News Release, NAVAIR News

COMMANDER, FLEET READINESS CENTER, PATUXENT RIVER, Md.–The day starts early for Cmdr. Jeff Brown and team at the Aircraft-on-Ground (AOG) cell as they prepare for their teleconference with squadrons from Strike Fighter Wing Atlantic to check the status of short-term down Navy and Marine Corps aircraft and determine what is needed to get them flying again. They will connect with Strike Fighter Wing Pacific later in the morning.

Located at Commander, Naval Air Forces Atlantic Fleet (CNAL) in Norfolk, Virginia, the newly formed AOG is an element of the Naval Sustainment System (NSS) model, implemented last fall, with a focus on building long-term collaboration among naval aviation stakeholders by bringing together experts from all lines of support to quickly resolve constraints of short-term down aircraft.

The concept has proven successful in the commercial airline industry and naval aviation has already started to see results.

“Bringing needed parts from Boeing and Northrop Grumman, as well as those organically manufactured by the FRCs, has returned 94 unique aircraft to mission-capable status since its inception in October,” said Brown, from Commander, Fleet Readiness Center (COMFRC) in Patuxent River, Maryland. “This not only increases readiness immediately it will also have positive ramifications for years to come.”

Cmdr. Jeff Brown and his Aircraft on Ground (AOG) team on one of the four daily calls, with Strike Fighter Wings Atlantic and Pacific to check the status of short-term down aircraft and provide resources to get them up and flying again.

Brown sits before a large screen that lists each AOG aircraft by BUNO. At the table with him are representatives from Naval Supply Systems Command (NAVSUP), Weapon Systems Support (WSS), Defense Logistics Agency (DLA), the Navy Type commanders (TYCOM), along with engineers, data analysts and industry partners.

Maintenance material control officers and master chiefs from each squadron are on the phone while Brown leads the teleconference through the list of aircraft, BUNO by BUNO, addressing each constraint and getting answers on the spot, in real time. He knows the intricacies of each aircraft and who to go to for solutions.

“This problem-solving process occurs every day, several times a day at the AOG,” Brown said. “During a recent spike in Door 68 discrepancies, we were able to spread multiple doors across four repair sites and get the matter resolved in a matter of weeks. Otherwise they would have taken maybe six months to repair all at one site.”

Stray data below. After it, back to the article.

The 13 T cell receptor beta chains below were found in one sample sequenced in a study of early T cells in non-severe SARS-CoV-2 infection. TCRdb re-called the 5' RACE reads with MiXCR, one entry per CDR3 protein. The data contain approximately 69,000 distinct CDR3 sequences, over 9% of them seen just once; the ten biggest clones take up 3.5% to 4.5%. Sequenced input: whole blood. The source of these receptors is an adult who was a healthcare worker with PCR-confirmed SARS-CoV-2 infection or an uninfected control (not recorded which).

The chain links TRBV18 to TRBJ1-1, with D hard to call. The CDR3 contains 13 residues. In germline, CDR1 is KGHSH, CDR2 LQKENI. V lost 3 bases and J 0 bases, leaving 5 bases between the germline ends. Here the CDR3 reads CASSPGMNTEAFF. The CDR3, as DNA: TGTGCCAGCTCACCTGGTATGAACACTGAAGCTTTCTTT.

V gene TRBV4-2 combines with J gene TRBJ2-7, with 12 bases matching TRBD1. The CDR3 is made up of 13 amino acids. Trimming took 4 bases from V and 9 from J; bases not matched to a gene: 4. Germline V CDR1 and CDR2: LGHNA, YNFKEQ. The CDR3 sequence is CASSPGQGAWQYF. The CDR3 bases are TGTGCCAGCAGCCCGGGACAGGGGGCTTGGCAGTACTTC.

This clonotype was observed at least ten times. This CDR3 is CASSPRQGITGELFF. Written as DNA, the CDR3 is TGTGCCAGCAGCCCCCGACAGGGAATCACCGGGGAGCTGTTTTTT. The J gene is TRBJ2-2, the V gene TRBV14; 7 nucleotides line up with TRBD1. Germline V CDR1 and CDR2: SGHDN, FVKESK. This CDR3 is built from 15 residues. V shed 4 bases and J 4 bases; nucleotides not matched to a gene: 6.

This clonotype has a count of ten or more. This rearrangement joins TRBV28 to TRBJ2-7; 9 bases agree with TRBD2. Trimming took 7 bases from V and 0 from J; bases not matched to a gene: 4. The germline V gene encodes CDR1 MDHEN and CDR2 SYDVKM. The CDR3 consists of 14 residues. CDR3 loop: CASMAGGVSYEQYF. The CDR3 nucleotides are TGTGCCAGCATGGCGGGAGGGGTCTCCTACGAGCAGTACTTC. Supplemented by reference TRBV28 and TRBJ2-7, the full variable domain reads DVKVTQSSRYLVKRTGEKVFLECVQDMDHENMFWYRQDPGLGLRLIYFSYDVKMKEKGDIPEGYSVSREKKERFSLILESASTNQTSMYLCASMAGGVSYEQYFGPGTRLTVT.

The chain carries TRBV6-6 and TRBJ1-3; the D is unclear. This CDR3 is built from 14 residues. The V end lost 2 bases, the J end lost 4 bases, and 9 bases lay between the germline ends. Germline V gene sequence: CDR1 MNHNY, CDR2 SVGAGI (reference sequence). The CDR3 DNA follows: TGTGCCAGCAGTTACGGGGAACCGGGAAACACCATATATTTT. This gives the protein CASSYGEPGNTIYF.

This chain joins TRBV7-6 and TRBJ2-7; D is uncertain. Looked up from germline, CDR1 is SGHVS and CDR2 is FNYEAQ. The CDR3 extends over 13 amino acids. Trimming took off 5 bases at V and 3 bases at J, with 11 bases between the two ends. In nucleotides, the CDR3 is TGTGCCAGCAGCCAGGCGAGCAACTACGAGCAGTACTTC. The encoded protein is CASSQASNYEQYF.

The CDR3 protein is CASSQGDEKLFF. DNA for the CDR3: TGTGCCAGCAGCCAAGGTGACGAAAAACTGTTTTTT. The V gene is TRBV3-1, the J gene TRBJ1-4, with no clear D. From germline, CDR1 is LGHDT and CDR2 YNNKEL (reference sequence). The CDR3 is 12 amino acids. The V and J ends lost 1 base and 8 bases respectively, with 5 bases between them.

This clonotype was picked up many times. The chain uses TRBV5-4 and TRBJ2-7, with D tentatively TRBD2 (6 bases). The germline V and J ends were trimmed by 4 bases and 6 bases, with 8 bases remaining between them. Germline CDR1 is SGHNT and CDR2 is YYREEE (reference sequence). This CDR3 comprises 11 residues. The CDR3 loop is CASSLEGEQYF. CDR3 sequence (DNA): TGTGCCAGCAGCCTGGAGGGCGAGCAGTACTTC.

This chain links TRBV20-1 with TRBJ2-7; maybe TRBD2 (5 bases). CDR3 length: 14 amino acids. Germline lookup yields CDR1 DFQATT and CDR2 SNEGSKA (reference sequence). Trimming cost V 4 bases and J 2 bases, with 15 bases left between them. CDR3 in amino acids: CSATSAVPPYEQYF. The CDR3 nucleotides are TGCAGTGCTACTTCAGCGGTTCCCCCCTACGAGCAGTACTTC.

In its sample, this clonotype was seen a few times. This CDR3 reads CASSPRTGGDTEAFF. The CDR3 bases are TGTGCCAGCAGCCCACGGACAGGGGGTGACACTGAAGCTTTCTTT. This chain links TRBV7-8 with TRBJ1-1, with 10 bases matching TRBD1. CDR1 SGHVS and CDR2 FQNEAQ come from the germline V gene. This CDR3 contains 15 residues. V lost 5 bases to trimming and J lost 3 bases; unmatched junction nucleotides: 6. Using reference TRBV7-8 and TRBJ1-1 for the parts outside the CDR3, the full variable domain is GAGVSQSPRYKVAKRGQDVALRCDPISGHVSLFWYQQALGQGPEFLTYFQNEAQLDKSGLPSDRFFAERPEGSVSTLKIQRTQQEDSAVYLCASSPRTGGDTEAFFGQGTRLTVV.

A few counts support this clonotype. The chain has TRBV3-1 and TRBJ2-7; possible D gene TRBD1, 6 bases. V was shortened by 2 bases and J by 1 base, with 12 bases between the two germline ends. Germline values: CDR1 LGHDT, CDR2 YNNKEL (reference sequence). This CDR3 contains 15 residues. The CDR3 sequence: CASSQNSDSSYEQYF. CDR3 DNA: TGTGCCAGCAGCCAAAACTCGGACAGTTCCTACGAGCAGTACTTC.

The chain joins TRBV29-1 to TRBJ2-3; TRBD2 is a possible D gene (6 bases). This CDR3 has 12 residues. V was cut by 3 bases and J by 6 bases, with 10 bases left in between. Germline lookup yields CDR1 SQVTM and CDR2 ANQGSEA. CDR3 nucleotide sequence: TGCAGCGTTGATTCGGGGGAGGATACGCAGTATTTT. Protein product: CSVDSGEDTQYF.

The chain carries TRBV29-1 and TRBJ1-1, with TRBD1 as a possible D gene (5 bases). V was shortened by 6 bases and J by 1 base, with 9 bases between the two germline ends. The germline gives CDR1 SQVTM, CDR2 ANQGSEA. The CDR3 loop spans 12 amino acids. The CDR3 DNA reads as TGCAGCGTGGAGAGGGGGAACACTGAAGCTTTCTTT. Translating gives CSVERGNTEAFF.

His take-charge and amicable leadership styles are well received by the stakeholders on the phone and the problem solvers around the table. Asking the status of a component, he quickly gets answers or a way forward.

This is apparent as Brown asks, “How long will it take? Do you have the tracking information for that part?” while looking directly at the person responsible so there is no question as to who has the action. He also reiterates who is responsible for which actions.

David Ferreira, director, Maintenance Operations Center and deputy director for Aviation Material Readiness, noted that Brown is the right person to lead the AOG.

“You talk about continuous process improvement then you’re talking about everything Cmdr. Brown is doing. He is full of energy and is all about the team.”

The team-oriented atmosphere is apparent with every person in the room sharing the same goal and willingness to take ownership if a constraint is their responsibility.

The team also extends to COMFRC Headquarters as Aviation Maintenance and Production (N42) directors, Tom Carpenter and Capt. Grady Duffey, interact regularly with Brown and provide entry points into the FRC sites, since they know which sites have the capability and capacity to respond to AOG requirements.

“Cmdr. Brown is certainly missed at COMFRC HQ, but we know he is absolutely the person who should be leading this effort,” Carpenter said. “At COMFRC, he had a birds-eye view of what it takes to produce readiness in multiple aircraft communities across naval aviation and uses that knowledge to empower his team and focus on the tasks at hand.”

Typically, there are 40 aircraft in-scope at AOG at any given time. To gain the attention of the AOG, the aircraft must have flown in the last 160 days and must have less than 10 issues to be addressed. Exceptions may be made for aircraft at risk of becoming long-term down without AOG intervention or if the down aircraft limits the wing’s ability to conduct operations or meet readiness standards.

“This is what’s needed to address and address quickly the reason for the aircraft not flying,” said Ferreira. “AOG gets to the root of the problem and quickly solves it.”

David M. Higgins II, Publisher/Editor

David M. Higgins was born in Baltimore and grew up in Southern Maryland. He has had a passion for journalism since high school. After spending many years in the Hospitality Industry he began working in...